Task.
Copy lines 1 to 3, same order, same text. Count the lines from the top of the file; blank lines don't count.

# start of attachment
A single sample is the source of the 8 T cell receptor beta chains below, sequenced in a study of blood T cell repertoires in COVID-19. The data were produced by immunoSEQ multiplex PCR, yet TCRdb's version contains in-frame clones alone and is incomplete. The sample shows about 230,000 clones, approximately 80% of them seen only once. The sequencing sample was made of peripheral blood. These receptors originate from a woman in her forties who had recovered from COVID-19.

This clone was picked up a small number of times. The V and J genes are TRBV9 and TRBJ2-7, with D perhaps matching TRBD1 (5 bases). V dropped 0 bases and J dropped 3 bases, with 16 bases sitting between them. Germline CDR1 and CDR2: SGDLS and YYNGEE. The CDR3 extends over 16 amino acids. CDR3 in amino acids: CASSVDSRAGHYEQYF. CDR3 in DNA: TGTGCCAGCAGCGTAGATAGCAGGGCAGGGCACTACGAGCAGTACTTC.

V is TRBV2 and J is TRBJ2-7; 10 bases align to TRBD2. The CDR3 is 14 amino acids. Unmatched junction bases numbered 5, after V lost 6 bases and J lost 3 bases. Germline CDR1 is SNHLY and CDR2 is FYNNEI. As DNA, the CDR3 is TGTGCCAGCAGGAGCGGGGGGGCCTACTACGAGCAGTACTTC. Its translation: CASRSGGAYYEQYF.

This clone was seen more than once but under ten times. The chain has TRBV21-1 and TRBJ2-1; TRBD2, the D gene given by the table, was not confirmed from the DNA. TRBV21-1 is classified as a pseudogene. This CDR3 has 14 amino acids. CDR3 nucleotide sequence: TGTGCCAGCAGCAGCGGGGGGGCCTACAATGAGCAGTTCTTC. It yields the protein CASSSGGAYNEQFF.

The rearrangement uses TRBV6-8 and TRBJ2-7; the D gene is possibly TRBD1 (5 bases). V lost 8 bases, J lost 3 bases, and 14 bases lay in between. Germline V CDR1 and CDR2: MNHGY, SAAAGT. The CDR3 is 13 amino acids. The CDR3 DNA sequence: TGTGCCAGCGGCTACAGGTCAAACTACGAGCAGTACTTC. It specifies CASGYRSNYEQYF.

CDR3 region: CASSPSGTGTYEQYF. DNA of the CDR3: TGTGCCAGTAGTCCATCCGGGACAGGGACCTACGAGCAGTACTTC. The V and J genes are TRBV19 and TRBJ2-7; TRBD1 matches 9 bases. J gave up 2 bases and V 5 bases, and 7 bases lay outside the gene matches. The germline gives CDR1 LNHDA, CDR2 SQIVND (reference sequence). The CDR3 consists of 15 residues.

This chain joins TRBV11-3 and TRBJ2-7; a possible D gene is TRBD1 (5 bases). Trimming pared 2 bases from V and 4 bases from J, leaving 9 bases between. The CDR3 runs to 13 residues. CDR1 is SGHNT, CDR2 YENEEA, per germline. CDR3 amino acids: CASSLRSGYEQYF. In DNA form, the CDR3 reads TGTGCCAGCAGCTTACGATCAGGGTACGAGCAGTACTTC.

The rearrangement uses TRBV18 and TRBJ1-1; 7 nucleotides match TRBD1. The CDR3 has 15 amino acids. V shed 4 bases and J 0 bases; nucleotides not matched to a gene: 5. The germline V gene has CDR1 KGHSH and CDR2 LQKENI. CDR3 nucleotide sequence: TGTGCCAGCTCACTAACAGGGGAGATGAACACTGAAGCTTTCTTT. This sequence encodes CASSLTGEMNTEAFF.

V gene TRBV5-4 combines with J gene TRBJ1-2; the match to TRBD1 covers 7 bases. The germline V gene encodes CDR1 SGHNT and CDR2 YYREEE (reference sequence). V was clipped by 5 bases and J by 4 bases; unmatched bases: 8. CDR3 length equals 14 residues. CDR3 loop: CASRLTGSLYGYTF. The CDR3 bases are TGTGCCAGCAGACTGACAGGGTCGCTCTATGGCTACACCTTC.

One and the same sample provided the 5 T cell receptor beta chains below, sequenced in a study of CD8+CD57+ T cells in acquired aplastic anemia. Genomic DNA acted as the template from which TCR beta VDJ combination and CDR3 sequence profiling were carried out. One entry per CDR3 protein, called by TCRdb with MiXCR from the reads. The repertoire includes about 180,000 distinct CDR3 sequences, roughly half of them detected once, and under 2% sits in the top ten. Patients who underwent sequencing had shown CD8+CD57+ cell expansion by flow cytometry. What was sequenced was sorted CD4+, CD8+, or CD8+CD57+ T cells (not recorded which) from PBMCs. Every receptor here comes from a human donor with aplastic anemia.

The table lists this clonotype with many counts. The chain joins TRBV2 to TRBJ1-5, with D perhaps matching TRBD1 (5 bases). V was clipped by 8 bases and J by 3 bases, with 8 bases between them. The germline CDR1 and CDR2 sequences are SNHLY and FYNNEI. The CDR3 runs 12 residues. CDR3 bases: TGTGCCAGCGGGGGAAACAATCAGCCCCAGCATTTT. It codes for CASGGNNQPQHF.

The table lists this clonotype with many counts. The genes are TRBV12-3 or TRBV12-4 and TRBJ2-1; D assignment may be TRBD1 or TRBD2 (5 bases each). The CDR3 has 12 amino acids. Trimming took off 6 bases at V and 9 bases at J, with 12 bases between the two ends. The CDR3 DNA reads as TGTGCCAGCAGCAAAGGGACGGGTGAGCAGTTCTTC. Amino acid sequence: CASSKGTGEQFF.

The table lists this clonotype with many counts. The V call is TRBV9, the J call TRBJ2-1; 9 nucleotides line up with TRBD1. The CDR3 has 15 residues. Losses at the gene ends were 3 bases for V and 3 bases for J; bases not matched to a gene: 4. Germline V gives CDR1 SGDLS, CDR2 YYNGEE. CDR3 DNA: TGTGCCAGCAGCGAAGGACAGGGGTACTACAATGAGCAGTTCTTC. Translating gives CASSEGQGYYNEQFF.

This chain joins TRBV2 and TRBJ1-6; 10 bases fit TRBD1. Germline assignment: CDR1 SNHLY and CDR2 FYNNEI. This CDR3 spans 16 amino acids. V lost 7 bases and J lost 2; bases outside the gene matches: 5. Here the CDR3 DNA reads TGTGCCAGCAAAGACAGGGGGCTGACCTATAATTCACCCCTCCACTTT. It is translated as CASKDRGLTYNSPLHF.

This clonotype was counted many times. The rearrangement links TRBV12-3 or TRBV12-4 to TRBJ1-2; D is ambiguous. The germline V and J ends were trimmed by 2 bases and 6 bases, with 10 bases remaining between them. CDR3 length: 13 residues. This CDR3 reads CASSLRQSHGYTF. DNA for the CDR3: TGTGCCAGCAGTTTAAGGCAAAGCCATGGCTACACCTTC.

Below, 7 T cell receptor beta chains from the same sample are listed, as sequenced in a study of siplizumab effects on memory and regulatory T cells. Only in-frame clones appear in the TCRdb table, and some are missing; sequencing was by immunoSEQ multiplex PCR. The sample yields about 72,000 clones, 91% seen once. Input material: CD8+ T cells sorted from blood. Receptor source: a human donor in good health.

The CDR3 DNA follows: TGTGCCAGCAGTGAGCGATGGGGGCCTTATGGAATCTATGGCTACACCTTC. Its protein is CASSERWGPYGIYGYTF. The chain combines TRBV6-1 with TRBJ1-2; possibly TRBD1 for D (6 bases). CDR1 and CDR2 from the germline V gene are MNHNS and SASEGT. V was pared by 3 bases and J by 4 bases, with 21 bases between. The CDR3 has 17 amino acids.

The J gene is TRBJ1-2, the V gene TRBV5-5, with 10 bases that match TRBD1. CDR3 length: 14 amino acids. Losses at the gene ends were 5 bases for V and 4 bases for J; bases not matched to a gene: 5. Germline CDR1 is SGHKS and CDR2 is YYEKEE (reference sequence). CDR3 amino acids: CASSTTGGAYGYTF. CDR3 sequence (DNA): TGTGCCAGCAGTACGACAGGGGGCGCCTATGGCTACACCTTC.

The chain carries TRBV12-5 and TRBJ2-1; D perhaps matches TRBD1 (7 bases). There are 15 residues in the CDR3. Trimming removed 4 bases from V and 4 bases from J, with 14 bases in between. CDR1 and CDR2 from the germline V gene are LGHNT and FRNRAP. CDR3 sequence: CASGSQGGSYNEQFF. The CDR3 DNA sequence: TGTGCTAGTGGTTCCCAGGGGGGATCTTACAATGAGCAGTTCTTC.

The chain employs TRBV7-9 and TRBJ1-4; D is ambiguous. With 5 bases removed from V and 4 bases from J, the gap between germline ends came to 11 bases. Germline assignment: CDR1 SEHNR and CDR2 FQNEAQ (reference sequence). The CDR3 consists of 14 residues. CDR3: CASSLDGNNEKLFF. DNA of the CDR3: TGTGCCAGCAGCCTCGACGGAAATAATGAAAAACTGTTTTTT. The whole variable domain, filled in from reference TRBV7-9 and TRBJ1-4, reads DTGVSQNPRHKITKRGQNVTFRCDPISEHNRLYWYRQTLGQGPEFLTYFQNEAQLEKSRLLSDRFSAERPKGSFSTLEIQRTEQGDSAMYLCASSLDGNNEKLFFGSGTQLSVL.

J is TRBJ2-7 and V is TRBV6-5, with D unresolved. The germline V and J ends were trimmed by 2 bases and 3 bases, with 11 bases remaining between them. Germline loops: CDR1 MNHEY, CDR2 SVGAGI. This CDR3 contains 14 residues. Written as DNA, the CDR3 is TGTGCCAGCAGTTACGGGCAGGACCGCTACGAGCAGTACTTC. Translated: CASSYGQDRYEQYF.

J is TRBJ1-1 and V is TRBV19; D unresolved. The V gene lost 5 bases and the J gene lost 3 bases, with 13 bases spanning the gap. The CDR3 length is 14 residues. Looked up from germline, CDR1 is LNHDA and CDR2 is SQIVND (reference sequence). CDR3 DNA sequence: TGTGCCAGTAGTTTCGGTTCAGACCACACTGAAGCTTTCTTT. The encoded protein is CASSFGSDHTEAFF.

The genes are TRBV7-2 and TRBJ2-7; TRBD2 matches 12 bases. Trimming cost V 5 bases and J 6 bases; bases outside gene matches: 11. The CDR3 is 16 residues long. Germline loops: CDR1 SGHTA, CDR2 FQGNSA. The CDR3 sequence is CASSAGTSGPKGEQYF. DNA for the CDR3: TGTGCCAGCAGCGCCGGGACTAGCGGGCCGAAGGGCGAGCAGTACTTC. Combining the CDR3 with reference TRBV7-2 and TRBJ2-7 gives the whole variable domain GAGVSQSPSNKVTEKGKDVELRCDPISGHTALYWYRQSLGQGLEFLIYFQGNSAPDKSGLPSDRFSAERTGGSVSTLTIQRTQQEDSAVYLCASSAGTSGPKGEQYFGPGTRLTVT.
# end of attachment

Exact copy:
A single sample is the source of the 8 T cell receptor beta chains below, sequenced in a study of blood T cell repertoires in COVID-19. The data were produced by immunoSEQ multiplex PCR, yet TCRdb's version contains in-frame clones alone and is incomplete. The sample shows about 230,000 clones, approximately 80% of them seen only once. The sequencing sample was made of peripheral blood. These receptors originate from a woman in her forties who had recovered from COVID-19.

This clone was picked up a small number of times. The V and J genes are TRBV9 and TRBJ2-7, with D perhaps matching TRBD1 (5 bases). V dropped 0 bases and J dropped 3 bases, with 16 bases sitting between them. Germline CDR1 and CDR2: SGDLS and YYNGEE. The CDR3 extends over 16 amino acids. CDR3 in amino acids: CASSVDSRAGHYEQYF. CDR3 in DNA: TGTGCCAGCAGCGTAGATAGCAGGGCAGGGCACTACGAGCAGTACTTC.

V is TRBV2 and J is TRBJ2-7; 10 bases align to TRBD2. The CDR3 is 14 amino acids. Unmatched junction bases numbered 5, after V lost 6 bases and J lost 3 bases. Germline CDR1 is SNHLY and CDR2 is FYNNEI. As DNA, the CDR3 is TGTGCCAGCAGGAGCGGGGGGGCCTACTACGAGCAGTACTTC. Its translation: CASRSGGAYYEQYF.